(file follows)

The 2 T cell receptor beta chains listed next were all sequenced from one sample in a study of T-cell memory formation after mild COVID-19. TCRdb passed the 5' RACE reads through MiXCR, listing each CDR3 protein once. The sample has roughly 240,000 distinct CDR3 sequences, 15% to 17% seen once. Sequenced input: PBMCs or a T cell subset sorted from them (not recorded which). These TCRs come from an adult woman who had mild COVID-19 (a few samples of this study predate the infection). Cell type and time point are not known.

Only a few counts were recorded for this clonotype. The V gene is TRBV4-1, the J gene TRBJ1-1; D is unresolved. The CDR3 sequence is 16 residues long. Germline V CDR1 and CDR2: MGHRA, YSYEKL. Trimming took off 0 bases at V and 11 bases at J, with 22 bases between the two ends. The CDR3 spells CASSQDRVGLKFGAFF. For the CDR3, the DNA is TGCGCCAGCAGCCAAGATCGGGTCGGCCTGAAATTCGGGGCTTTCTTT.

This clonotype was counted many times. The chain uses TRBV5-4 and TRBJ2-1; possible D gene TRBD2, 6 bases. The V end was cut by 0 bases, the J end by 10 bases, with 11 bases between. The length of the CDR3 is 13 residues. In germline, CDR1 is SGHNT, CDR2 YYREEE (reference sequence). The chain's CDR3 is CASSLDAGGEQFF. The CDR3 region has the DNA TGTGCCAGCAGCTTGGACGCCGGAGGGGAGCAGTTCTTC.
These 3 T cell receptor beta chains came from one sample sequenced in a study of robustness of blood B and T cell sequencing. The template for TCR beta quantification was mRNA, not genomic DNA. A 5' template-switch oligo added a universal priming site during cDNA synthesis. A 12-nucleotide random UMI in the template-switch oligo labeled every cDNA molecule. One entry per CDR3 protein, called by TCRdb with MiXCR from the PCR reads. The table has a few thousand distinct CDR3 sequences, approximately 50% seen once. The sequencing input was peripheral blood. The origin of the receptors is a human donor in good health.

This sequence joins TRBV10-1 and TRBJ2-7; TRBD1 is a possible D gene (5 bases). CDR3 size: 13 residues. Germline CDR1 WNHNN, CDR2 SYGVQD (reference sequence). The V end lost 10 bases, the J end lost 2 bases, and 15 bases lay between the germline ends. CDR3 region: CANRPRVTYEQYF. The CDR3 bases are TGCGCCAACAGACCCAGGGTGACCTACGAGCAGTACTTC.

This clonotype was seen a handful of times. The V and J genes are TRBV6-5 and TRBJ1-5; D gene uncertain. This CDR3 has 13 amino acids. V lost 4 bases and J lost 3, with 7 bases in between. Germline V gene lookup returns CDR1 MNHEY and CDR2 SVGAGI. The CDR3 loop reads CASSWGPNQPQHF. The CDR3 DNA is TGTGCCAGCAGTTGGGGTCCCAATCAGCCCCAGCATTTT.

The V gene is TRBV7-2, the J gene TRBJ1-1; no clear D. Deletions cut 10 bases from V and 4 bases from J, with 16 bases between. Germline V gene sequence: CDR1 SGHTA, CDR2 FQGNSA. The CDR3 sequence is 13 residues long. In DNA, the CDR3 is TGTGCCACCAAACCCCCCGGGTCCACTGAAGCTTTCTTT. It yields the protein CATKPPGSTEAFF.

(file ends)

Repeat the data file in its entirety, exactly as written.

The 2 T cell receptor beta chains listed next were all sequenced from one sample in a study of T-cell memory formation after mild COVID-19. TCRdb passed the 5' RACE reads through MiXCR, listing each CDR3 protein once. The sample has roughly 240,000 distinct CDR3 sequences, 15% to 17% seen once. Sequenced input: PBMCs or a T cell subset sorted from them (not recorded which). These TCRs come from an adult woman who had mild COVID-19 (a few samples of this study predate the infection). Cell type and time point are not known.

Only a few counts were recorded for this clonotype. The V gene is TRBV4-1, the J gene TRBJ1-1; D is unresolved. The CDR3 sequence is 16 residues long. Germline V CDR1 and CDR2: MGHRA, YSYEKL. Trimming took off 0 bases at V and 11 bases at J, with 22 bases between the two ends. The CDR3 spells CASSQDRVGLKFGAFF. For the CDR3, the DNA is TGCGCCAGCAGCCAAGATCGGGTCGGCCTGAAATTCGGGGCTTTCTTT.

This clonotype was counted many times. The chain uses TRBV5-4 and TRBJ2-1; possible D gene TRBD2, 6 bases. The V end was cut by 0 bases, the J end by 10 bases, with 11 bases between. The length of the CDR3 is 13 residues. In germline, CDR1 is SGHNT, CDR2 YYREEE (reference sequence). The chain's CDR3 is CASSLDAGGEQFF. The CDR3 region has the DNA TGTGCCAGCAGCTTGGACGCCGGAGGGGAGCAGTTCTTC.
These 3 T cell receptor beta chains came from one sample sequenced in a study of robustness of blood B and T cell sequencing. The template for TCR beta quantification was mRNA, not genomic DNA. A 5' template-switch oligo added a universal priming site during cDNA synthesis. A 12-nucleotide random UMI in the template-switch oligo labeled every cDNA molecule. One entry per CDR3 protein, called by TCRdb with MiXCR from the PCR reads. The table has a few thousand distinct CDR3 sequences, approximately 50% seen once. The sequencing input was peripheral blood. The origin of the receptors is a human donor in good health.

This sequence joins TRBV10-1 and TRBJ2-7; TRBD1 is a possible D gene (5 bases). CDR3 size: 13 residues. Germline CDR1 WNHNN, CDR2 SYGVQD (reference sequence). The V end lost 10 bases, the J end lost 2 bases, and 15 bases lay between the germline ends. CDR3 region: CANRPRVTYEQYF. The CDR3 bases are TGCGCCAACAGACCCAGGGTGACCTACGAGCAGTACTTC.

This clonotype was seen a handful of times. The V and J genes are TRBV6-5 and TRBJ1-5; D gene uncertain. This CDR3 has 13 amino acids. V lost 4 bases and J lost 3, with 7 bases in between. Germline V gene lookup returns CDR1 MNHEY and CDR2 SVGAGI. The CDR3 loop reads CASSWGPNQPQHF. The CDR3 DNA is TGTGCCAGCAGTTGGGGTCCCAATCAGCCCCAGCATTTT.

The V gene is TRBV7-2, the J gene TRBJ1-1; no clear D. Deletions cut 10 bases from V and 4 bases from J, with 16 bases between. Germline V gene sequence: CDR1 SGHTA, CDR2 FQGNSA. The CDR3 sequence is 13 residues long. In DNA, the CDR3 is TGTGCCACCAAACCCCCCGGGTCCACTGAAGCTTTCTTT. It yields the protein CATKPPGSTEAFF.